On the list of “Things I Don’t Understand,” Pittsburgh traffic tops the list. Bruce Jenner comes in as a close second. Third, I think, is a dry dinner party. Or, more specifically, a dry Catholic dinner party—a dinner party with plenty of Catholics, but no wine (or beer or booze as the case may be).
Such sad affairs are a uniquely American phenomenon—a weird social tick that American Catholics picked up from living alongside tee-totaling Protestants. Elsewhere, they simply don’t exist. Not in Italy. Not in France. Not in Germany or Austria or Spain. Really, not anywhere in Western Civilization that has more than a passing connection to Catholicism. There, if you find food and people, you’ll also find adult beverages.
And that, especially when it comes to wine, is exactly how it should be.
Wine, as the Bible tells us, is a gift from God, given to gladden the heart of man (Ps 105:15). It is “like life to man if you drink it in moderation” and it brings “rejoicing of heart and gladness of soul” (Sir 31:27-28). Wine was so central to the culture of ancient Israel that it played a part in Christ’s first earthly miracle—turning water into wine. Likewise, wine was such a powerful metaphor—for love, life, virtue and vice—that the Scriptures, from Genesis right through to Revelation, are shot through with allusions to the stuff.
Of course, wine is more than metaphor in Scripture. It also served as the vehicle for Christ imparting his Divine Life to the Apostles at the Last Supper. In the Upper Room, wine became blood—Christ’s blood—for the first time. But the miracle didn’t stop there. That work of grace has continued, unceasingly, every day since, on every altar, in every Catholic parish in the world.
That’s why something of the sacred lingers about every grape and every glass. There’s the potential for holiness in wine, a hint of something more to come, of some greater possibility, of some future transformation imaginable only through the sheer, gratuitous gift of God. In that sense, wine is a bit like us—made for more, longing to be transformed, waiting for grace to do what grace does.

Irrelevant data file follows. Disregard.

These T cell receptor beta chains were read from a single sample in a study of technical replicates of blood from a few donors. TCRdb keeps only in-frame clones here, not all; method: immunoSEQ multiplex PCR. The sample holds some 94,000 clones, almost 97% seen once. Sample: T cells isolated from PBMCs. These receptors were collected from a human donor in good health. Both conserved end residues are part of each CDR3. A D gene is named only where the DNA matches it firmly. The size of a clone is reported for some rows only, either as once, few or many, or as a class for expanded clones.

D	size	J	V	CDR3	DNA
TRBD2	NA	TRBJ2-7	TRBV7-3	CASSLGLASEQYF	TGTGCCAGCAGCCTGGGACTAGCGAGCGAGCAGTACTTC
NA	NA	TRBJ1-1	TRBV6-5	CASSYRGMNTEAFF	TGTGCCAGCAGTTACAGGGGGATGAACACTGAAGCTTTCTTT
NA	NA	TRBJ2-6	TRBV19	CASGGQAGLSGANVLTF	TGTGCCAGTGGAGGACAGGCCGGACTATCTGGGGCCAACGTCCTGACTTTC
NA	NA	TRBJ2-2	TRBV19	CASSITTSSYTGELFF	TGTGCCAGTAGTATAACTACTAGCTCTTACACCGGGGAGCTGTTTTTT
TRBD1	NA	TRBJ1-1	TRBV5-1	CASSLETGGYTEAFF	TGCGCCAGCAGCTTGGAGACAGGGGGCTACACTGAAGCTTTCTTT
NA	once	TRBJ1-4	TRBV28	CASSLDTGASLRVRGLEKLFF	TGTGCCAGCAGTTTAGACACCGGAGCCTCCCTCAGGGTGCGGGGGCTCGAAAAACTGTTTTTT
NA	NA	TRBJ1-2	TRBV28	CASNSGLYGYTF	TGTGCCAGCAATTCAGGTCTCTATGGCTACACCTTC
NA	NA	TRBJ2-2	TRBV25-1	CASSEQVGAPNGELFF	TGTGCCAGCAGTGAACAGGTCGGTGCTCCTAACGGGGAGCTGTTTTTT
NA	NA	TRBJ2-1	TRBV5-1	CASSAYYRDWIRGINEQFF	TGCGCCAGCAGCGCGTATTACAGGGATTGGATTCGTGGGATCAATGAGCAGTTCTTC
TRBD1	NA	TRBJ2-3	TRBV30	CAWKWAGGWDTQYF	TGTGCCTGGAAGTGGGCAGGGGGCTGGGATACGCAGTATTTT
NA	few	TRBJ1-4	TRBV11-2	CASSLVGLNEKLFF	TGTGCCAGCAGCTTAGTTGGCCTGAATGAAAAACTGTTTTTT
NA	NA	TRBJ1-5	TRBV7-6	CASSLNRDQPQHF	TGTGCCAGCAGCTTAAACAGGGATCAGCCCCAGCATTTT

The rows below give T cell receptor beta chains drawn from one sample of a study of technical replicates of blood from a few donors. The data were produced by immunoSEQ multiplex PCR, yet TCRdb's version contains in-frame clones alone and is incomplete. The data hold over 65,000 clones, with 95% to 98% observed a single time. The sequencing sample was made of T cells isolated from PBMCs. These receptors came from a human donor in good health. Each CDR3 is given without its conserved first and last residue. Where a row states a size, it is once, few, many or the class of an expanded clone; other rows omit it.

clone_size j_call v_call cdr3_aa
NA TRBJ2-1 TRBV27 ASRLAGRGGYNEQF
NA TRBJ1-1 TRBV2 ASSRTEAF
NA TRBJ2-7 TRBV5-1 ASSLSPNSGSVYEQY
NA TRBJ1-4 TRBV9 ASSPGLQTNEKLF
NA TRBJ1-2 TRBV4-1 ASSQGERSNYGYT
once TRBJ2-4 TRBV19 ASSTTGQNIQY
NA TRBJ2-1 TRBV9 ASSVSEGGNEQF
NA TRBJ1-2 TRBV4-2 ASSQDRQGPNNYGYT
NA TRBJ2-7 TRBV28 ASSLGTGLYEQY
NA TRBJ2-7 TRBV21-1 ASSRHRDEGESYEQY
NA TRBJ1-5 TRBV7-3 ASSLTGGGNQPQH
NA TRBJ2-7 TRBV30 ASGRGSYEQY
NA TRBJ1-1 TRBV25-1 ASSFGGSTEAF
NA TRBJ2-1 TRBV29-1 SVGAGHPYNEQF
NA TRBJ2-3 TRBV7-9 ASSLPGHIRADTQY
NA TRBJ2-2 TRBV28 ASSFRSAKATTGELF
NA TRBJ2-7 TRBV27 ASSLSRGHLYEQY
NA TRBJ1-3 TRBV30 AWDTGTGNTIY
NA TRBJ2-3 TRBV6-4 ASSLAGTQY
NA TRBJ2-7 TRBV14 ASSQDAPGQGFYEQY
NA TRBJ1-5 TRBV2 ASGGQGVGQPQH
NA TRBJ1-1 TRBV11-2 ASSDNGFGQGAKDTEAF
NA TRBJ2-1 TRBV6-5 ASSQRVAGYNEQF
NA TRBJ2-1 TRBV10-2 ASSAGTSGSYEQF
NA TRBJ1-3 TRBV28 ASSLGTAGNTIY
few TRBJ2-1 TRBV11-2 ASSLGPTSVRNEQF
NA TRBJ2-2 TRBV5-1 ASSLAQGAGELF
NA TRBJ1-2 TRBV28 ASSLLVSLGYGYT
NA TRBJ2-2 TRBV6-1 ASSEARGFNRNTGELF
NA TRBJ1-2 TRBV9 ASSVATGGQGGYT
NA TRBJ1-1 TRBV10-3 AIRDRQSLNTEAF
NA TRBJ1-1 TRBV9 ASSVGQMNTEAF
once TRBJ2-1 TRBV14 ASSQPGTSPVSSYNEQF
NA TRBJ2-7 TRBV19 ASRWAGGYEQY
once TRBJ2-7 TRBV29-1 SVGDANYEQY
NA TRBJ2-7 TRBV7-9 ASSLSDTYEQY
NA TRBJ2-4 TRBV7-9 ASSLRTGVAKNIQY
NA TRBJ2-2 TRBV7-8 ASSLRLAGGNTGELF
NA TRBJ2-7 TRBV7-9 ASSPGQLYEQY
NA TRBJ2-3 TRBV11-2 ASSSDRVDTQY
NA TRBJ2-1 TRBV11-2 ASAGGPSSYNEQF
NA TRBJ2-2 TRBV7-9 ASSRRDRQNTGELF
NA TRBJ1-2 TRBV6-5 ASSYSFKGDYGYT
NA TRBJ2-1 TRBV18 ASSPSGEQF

And yes, of course, wine can be misused and abused. For all of us, wine, if drunk past “the point of hilarity,” becomes (at the very least) an occasion of sin and confessable matter. For some—the young, the sick, the addiction-inclined—even a mere sip is too much. But none of that makes wine itself bad. It’s us—fallen, weak creatures, prone to sickness and death—that are the problem, not the wine. Nothing that God preordained from the dawn of time to play such a pivotal role in our sanctification can be anything other than good. Especially a fine Bordeaux.
And wine is good—very, very good. It livens a party, elevates a conversation, soothes the weary, relaxes the stressed, and does it all while complementing a meal and tasting oh so lovely. Our God is a loving God indeed.
So, next time you throw a party, whether for two or for 200, don’t stint on the wine. It doesn’t have to be Chateau Petrus that you’re serving up. $10-16 can fetch you plenty of respectable table wines, i.e….
Likewise, if money is what’s keeping your dinner parties dry, when guests ask what they can bring, don’t hesitate to say, “Wine.” That’s the expected offering at just about any dinner I host. It keeps the costs down for me and keeps the guests (and the hostess!) happy.
Lastly, if you’re not sure where to start when it comes to wine buying, take a class, talk to people at the wine store, or just keep buying bottles yourself and making notes about what you like. It’s not rocket science; it’s just human—deeply and wonderfully human.
So, drink. Live. Love. Be Catholic, embracing the graced nature of this world of ours, where every mountain, every sunrise, and every glass of wine gives glory to God.
Ain’t it a grand world?